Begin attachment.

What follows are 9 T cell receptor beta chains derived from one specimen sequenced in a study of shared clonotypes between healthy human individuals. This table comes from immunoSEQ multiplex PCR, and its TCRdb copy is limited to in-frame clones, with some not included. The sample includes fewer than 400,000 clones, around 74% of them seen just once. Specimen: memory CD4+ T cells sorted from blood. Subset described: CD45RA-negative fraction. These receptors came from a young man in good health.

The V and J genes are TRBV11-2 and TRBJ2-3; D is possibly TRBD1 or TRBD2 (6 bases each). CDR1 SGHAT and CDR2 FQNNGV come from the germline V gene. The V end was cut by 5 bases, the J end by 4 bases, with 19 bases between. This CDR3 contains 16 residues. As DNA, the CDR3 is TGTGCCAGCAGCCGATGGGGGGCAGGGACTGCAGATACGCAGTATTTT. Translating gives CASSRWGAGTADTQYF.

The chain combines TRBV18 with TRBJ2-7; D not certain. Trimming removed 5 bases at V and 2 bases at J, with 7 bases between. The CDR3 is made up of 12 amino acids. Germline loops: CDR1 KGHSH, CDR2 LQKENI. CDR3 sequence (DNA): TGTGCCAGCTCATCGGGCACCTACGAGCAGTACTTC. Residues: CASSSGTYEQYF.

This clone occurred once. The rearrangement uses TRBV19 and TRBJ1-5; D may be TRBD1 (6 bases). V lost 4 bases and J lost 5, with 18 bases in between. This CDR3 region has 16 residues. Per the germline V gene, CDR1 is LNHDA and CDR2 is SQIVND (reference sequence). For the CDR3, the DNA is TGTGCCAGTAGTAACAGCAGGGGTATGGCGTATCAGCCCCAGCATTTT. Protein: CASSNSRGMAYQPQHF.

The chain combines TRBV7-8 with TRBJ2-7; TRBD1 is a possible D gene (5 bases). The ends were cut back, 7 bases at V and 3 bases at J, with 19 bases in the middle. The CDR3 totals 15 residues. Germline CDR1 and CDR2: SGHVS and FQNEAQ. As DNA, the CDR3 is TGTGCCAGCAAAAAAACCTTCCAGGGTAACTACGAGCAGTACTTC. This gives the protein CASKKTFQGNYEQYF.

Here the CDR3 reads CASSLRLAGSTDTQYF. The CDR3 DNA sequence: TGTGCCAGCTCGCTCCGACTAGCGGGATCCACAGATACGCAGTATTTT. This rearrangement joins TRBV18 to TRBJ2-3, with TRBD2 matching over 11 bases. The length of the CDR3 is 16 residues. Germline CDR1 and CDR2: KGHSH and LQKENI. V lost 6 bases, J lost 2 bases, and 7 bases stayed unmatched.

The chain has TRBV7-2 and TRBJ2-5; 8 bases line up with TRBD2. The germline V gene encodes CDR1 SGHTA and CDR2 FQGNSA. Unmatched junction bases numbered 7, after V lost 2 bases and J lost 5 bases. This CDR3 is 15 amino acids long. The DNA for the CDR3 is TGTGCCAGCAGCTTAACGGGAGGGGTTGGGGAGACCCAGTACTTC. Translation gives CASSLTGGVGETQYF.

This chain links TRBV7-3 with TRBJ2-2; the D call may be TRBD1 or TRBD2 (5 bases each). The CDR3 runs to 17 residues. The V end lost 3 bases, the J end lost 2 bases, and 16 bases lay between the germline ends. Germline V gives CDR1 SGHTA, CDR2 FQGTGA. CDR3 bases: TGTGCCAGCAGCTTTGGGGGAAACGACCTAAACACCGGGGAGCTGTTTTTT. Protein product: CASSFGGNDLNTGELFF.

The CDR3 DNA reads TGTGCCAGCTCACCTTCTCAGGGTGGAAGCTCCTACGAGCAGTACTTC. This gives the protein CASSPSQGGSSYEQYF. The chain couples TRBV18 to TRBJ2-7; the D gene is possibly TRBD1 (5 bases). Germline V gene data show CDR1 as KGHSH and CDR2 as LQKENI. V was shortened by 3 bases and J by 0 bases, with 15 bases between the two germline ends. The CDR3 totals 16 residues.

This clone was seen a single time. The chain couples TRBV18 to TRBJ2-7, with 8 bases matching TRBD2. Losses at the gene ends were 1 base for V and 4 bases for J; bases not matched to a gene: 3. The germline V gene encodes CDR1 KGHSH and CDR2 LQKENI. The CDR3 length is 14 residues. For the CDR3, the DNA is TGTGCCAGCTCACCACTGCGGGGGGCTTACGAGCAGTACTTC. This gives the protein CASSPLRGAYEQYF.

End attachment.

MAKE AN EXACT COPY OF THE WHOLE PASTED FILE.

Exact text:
What follows are 9 T cell receptor beta chains derived from one specimen sequenced in a study of shared clonotypes between healthy human individuals. This table comes from immunoSEQ multiplex PCR, and its TCRdb copy is limited to in-frame clones, with some not included. The sample includes fewer than 400,000 clones, around 74% of them seen just once. Specimen: memory CD4+ T cells sorted from blood. Subset described: CD45RA-negative fraction. These receptors came from a young man in good health.

The V and J genes are TRBV11-2 and TRBJ2-3; D is possibly TRBD1 or TRBD2 (6 bases each). CDR1 SGHAT and CDR2 FQNNGV come from the germline V gene. The V end was cut by 5 bases, the J end by 4 bases, with 19 bases between. This CDR3 contains 16 residues. As DNA, the CDR3 is TGTGCCAGCAGCCGATGGGGGGCAGGGACTGCAGATACGCAGTATTTT. Translating gives CASSRWGAGTADTQYF.

The chain combines TRBV18 with TRBJ2-7; D not certain. Trimming removed 5 bases at V and 2 bases at J, with 7 bases between. The CDR3 is made up of 12 amino acids. Germline loops: CDR1 KGHSH, CDR2 LQKENI. CDR3 sequence (DNA): TGTGCCAGCTCATCGGGCACCTACGAGCAGTACTTC. Residues: CASSSGTYEQYF.

This clone occurred once. The rearrangement uses TRBV19 and TRBJ1-5; D may be TRBD1 (6 bases). V lost 4 bases and J lost 5, with 18 bases in between. This CDR3 region has 16 residues. Per the germline V gene, CDR1 is LNHDA and CDR2 is SQIVND (reference sequence). For the CDR3, the DNA is TGTGCCAGTAGTAACAGCAGGGGTATGGCGTATCAGCCCCAGCATTTT. Protein: CASSNSRGMAYQPQHF.

The chain combines TRBV7-8 with TRBJ2-7; TRBD1 is a possible D gene (5 bases). The ends were cut back, 7 bases at V and 3 bases at J, with 19 bases in the middle. The CDR3 totals 15 residues. Germline CDR1 and CDR2: SGHVS and FQNEAQ. As DNA, the CDR3 is TGTGCCAGCAAAAAAACCTTCCAGGGTAACTACGAGCAGTACTTC. This gives the protein CASKKTFQGNYEQYF.

Here the CDR3 reads CASSLRLAGSTDTQYF. The CDR3 DNA sequence: TGTGCCAGCTCGCTCCGACTAGCGGGATCCACAGATACGCAGTATTTT. This rearrangement joins TRBV18 to TRBJ2-3, with TRBD2 matching over 11 bases. The length of the CDR3 is 16 residues. Germline CDR1 and CDR2: KGHSH and LQKENI. V lost 6 bases, J lost 2 bases, and 7 bases stayed unmatched.

The chain has TRBV7-2 and TRBJ2-5; 8 bases line up with TRBD2. The germline V gene encodes CDR1 SGHTA and CDR2 FQGNSA. Unmatched junction bases numbered 7, after V lost 2 bases and J lost 5 bases. This CDR3 is 15 amino acids long. The DNA for the CDR3 is TGTGCCAGCAGCTTAACGGGAGGGGTTGGGGAGACCCAGTACTTC. Translation gives CASSLTGGVGETQYF.

This chain links TRBV7-3 with TRBJ2-2; the D call may be TRBD1 or TRBD2 (5 bases each). The CDR3 runs to 17 residues. The V end lost 3 bases, the J end lost 2 bases, and 16 bases lay between the germline ends. Germline V gives CDR1 SGHTA, CDR2 FQGTGA. CDR3 bases: TGTGCCAGCAGCTTTGGGGGAAACGACCTAAACACCGGGGAGCTGTTTTTT. Protein product: CASSFGGNDLNTGELFF.

The CDR3 DNA reads TGTGCCAGCTCACCTTCTCAGGGTGGAAGCTCCTACGAGCAGTACTTC. This gives the protein CASSPSQGGSSYEQYF. The chain couples TRBV18 to TRBJ2-7; the D gene is possibly TRBD1 (5 bases). Germline V gene data show CDR1 as KGHSH and CDR2 as LQKENI. V was shortened by 3 bases and J by 0 bases, with 15 bases between the two germline ends. The CDR3 totals 16 residues.

This clone was seen a single time. The chain couples TRBV18 to TRBJ2-7, with 8 bases matching TRBD2. Losses at the gene ends were 1 base for V and 4 bases for J; bases not matched to a gene: 3. The germline V gene encodes CDR1 KGHSH and CDR2 LQKENI. The CDR3 length is 14 residues. For the CDR3, the DNA is TGTGCCAGCTCACCACTGCGGGGGGCTTACGAGCAGTACTTC. This gives the protein CASSPLRGAYEQYF.